The well-documented rally in Europe ETFs has been impressive in terms of the sheer number of single-country funds that have recently delivered solid returns. Over the past month, ETFs tracking countries that are not Eurozone members, a group including the iShares MSCI Sweden ETF (EWD) and the iShares MSCI Switzerland ETF (EWL) have delivered decent performances.
Support from ETFs linked to Eurozone nations has been broad-based as well. Equity markets in some of the regions more controversial and debt-laden countries have recently soared, including the PIIGS. That has been good news for Italy and Spain ETFs, among others. [PIIGS ETFs Oink Back to Life]
Some of Europe’s steadier, more docile nations have gotten in on the act as well. At the ETF level that includes the iShares MSCI Austria Capped ETF (EWO) , which has gained about 7% in the past month. While the PIIGS are, for better or worse, among the more recognizable investable markets in Europe, investors have still shown an appetite for central and northern European economies that are less controversial. For example, EWO joins its Netherlands counterpart among the Europe ETFs that have recently shined. [A Developed Market Gem in a Quiet Rally]
Like the Netherlands, Austria does not offer flashy economic growth, indicating EWO is more tortoise than hare. Earlier this month, estimates from the Austrian Institute of Economic Research showed the country’s second-quarter GDP grew 0.2% quarter-over-quarter and 0.3% year-over-year. Although private consumption was slack, exports helped buoy the modest growth increases.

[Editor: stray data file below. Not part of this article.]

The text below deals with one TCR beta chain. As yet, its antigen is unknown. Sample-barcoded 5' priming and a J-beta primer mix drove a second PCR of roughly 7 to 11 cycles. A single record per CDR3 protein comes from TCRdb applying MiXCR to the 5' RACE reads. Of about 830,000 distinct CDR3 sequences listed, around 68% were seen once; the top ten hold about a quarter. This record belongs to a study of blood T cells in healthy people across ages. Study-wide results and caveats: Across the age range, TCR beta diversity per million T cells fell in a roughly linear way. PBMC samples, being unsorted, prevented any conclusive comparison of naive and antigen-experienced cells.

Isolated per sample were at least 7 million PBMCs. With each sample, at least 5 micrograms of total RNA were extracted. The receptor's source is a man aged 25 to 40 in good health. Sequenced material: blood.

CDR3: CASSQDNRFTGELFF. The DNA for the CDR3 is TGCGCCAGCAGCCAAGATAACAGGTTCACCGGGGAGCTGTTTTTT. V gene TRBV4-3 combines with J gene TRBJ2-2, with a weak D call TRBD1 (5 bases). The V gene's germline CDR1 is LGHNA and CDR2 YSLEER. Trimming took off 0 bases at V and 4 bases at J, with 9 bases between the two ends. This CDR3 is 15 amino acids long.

Earlier this month, Austria’s Labor Ministry said the country’s jobless rate ticked up to 6.7% in July from 6.5% in June. “According to figures from Eurostat, which uses a different basis for its calculations, the rate was 4.6 percent in June, the latest data available, marking the lowest in the European Union,” according to Agences France-Presse. Even at 6.7%, Austria’s unemployment rate would be the lowest in the EU.
While EWO is steady compared to more volatile single-country Europe ETFs, that does not mean the fund is free of risk. Austria’s economic recovery is not expected to begin in earnest until later this year or 2014 as exports are seen as vulnerable to the whims of peripheral Eurozone economies. Export-sensitive sectors industrials and materials combine for over 36% of EWO’s weight.
Financials are the ETF’s largest sector weight at 35.8%. EWO, which has $84.2 million in assets under management, is home to 29 stocks and charges 0.5% per year. In a research note published last week, S&P Capital IQ rated EWO maretkweight. [Fundamentals Looking up for Europe ETFs]
iShares MSCI Austria Capped ETF
ETF Trends editorial team contributed to this post. Tom Lydon’s clients own shares of EWD.
The opinions and forecasts expressed herein are solely those of Tom Lydon, and may not actually come to pass. Information on this site should not be used or construed as an offer to sell, a solicitation of an offer to buy, or a recommendation for any product.